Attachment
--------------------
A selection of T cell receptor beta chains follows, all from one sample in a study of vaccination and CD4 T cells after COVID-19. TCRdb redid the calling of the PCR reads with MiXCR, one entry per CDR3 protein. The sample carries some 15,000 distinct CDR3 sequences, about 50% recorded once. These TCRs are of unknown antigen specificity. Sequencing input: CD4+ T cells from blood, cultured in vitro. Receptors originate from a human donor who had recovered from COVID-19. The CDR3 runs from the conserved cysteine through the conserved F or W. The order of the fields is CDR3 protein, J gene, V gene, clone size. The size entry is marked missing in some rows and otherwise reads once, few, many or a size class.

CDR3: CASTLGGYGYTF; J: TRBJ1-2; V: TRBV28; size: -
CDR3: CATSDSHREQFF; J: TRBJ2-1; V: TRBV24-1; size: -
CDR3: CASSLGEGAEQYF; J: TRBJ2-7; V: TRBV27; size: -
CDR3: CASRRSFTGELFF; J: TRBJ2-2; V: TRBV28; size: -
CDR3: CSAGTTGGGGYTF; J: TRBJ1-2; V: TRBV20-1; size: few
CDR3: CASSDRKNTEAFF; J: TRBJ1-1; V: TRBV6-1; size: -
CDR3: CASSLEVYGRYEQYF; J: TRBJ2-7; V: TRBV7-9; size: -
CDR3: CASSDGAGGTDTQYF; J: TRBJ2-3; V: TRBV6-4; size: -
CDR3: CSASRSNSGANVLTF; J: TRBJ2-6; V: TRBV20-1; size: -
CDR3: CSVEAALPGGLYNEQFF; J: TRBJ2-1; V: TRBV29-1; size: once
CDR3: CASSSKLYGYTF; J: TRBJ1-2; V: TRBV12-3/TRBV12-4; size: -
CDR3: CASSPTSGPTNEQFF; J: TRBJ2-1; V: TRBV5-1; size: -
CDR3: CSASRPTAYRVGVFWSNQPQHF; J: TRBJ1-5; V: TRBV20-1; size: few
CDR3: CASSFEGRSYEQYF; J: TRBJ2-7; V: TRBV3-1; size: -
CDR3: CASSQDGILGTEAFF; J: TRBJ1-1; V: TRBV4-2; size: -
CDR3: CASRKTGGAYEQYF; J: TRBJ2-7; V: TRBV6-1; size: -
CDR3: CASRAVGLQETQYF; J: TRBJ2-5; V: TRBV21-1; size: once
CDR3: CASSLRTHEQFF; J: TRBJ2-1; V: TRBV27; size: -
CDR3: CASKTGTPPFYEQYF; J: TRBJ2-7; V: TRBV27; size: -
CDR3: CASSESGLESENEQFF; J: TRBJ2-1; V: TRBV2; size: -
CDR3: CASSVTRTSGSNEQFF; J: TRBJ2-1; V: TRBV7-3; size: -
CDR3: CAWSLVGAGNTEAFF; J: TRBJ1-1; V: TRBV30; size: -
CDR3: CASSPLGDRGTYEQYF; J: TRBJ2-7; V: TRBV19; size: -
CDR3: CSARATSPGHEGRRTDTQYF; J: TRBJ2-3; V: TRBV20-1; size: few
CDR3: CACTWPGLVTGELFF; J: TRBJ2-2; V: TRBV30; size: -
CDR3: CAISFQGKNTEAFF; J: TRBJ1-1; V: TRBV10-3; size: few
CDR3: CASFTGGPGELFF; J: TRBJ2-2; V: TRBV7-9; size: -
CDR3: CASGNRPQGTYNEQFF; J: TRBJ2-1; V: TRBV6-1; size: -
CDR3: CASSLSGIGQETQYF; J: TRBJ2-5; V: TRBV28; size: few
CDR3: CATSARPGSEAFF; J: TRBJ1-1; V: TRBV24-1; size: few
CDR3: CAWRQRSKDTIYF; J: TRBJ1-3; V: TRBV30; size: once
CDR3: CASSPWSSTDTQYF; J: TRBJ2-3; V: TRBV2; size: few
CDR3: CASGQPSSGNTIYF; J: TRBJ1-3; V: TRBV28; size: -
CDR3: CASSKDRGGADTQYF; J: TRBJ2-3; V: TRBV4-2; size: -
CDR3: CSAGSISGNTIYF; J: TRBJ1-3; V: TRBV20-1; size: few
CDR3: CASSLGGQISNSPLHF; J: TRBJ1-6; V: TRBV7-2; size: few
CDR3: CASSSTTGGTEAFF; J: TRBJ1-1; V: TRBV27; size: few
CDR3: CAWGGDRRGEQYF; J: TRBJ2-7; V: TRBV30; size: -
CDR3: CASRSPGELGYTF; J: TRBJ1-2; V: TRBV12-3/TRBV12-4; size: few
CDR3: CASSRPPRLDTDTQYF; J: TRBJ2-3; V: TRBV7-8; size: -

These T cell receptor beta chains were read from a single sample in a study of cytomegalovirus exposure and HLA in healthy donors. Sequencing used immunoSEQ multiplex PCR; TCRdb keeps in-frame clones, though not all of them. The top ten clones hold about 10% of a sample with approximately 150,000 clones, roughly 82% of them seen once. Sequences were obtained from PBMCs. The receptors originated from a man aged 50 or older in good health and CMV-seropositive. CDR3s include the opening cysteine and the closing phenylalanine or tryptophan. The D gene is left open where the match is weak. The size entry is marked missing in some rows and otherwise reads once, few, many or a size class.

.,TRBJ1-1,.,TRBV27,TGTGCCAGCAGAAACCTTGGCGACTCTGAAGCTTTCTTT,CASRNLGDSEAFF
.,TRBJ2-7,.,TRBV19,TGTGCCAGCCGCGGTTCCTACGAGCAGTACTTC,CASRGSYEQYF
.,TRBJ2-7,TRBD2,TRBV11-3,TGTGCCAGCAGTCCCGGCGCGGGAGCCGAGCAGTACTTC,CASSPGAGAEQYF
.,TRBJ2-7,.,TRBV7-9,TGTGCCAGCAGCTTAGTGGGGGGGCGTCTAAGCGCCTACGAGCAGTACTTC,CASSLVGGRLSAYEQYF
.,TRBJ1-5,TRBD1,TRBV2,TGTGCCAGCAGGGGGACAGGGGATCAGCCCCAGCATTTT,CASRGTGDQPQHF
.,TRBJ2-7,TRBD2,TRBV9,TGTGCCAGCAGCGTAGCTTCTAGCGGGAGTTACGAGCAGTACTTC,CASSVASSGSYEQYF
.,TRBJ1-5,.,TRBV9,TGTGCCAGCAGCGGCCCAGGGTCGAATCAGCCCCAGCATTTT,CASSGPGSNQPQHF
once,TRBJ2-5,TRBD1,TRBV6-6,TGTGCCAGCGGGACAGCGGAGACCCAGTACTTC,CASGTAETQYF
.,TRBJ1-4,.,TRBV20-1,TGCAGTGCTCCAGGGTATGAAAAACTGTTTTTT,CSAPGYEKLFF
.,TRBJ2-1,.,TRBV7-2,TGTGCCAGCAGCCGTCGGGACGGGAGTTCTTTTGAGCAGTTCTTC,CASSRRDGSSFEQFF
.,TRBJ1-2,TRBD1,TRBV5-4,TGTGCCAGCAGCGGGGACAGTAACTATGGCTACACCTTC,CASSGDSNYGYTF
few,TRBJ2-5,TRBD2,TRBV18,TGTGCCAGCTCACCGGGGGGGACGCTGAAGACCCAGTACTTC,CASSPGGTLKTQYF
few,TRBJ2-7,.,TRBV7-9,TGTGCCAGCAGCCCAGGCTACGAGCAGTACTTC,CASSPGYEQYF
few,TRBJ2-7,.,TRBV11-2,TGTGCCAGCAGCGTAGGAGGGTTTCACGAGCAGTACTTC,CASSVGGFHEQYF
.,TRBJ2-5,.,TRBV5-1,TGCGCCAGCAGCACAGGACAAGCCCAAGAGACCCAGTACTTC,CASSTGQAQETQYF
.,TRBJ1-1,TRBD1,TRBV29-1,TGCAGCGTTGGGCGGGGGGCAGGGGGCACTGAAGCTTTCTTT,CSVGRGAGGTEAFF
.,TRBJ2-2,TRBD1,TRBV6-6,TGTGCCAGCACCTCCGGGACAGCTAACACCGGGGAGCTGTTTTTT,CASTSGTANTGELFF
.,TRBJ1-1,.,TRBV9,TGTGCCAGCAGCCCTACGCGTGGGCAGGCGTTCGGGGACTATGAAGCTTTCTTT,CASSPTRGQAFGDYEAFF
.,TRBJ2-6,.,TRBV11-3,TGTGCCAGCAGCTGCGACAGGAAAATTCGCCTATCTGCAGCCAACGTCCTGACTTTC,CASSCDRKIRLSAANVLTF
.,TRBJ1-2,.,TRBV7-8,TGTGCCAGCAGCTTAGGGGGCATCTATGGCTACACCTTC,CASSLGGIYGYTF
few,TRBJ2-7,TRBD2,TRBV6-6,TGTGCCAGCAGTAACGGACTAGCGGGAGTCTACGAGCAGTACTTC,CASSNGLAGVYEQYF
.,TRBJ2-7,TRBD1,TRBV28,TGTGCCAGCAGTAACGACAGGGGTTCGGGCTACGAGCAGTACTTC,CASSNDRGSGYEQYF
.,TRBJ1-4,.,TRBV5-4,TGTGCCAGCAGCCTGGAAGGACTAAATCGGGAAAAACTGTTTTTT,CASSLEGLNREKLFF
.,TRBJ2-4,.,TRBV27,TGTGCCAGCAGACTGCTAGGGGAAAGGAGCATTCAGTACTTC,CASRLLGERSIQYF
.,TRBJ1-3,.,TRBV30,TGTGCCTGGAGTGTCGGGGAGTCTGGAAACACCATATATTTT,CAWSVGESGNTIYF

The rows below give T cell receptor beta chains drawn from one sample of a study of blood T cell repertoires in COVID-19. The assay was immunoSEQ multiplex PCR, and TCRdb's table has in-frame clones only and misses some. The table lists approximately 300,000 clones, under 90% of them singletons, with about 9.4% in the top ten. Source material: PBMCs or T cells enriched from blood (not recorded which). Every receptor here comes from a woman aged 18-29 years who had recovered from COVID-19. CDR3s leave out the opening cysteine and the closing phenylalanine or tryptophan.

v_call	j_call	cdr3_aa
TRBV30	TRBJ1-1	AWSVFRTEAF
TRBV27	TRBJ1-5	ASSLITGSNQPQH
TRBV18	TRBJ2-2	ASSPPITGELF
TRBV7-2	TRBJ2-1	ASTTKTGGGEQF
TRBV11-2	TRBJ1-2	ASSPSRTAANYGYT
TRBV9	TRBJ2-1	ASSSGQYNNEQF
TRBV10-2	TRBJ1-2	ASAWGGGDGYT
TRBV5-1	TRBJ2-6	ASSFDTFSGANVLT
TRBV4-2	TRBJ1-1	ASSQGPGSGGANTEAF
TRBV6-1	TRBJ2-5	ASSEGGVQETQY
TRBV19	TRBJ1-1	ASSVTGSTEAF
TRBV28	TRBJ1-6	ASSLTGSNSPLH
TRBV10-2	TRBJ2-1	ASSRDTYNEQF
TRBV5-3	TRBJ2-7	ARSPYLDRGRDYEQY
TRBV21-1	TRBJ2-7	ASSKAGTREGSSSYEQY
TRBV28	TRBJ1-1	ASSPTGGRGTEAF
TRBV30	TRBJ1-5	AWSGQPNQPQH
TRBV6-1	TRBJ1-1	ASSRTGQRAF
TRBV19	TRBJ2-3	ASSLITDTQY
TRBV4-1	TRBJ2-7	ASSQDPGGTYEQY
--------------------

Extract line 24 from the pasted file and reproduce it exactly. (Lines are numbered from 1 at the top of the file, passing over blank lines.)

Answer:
CDR3: CASSPLGDRGTYEQYF; J: TRBJ2-7; V: TRBV19; size: -